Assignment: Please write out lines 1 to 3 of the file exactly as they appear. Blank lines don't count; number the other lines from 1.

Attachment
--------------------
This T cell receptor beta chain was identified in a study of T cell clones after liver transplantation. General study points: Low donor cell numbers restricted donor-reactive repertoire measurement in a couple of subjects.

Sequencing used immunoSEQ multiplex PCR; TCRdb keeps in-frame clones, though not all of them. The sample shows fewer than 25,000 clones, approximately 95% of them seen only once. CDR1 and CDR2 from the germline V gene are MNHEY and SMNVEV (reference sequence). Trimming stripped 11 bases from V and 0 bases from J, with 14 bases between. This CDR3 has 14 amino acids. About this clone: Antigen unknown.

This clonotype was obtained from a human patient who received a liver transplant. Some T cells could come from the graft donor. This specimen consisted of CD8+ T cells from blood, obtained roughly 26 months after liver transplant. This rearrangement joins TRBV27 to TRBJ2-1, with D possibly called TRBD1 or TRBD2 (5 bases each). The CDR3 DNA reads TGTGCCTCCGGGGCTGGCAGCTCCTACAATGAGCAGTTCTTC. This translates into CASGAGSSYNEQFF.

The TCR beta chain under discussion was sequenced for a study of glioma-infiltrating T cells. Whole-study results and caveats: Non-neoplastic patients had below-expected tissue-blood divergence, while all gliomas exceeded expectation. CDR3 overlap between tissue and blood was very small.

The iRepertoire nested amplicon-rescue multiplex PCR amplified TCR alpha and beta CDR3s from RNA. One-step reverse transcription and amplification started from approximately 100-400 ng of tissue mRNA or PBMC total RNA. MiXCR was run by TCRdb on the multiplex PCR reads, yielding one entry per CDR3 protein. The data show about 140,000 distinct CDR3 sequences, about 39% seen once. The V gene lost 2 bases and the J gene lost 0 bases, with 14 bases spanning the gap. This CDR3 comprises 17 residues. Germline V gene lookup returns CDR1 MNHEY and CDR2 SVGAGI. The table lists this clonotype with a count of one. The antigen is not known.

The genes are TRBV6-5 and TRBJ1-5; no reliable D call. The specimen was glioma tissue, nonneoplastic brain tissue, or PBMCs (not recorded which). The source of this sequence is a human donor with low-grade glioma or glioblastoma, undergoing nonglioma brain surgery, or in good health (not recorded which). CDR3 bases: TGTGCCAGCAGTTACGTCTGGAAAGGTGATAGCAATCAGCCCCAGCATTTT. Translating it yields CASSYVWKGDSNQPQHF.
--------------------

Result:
This T cell receptor beta chain was identified in a study of T cell clones after liver transplantation. General study points: Low donor cell numbers restricted donor-reactive repertoire measurement in a couple of subjects.

Sequencing used immunoSEQ multiplex PCR; TCRdb keeps in-frame clones, though not all of them. The sample shows fewer than 25,000 clones, approximately 95% of them seen only once. CDR1 and CDR2 from the germline V gene are MNHEY and SMNVEV (reference sequence). Trimming stripped 11 bases from V and 0 bases from J, with 14 bases between. This CDR3 has 14 amino acids. About this clone: Antigen unknown.

This clonotype was obtained from a human patient who received a liver transplant. Some T cells could come from the graft donor. This specimen consisted of CD8+ T cells from blood, obtained roughly 26 months after liver transplant. This rearrangement joins TRBV27 to TRBJ2-1, with D possibly called TRBD1 or TRBD2 (5 bases each). The CDR3 DNA reads TGTGCCTCCGGGGCTGGCAGCTCCTACAATGAGCAGTTCTTC. This translates into CASGAGSSYNEQFF.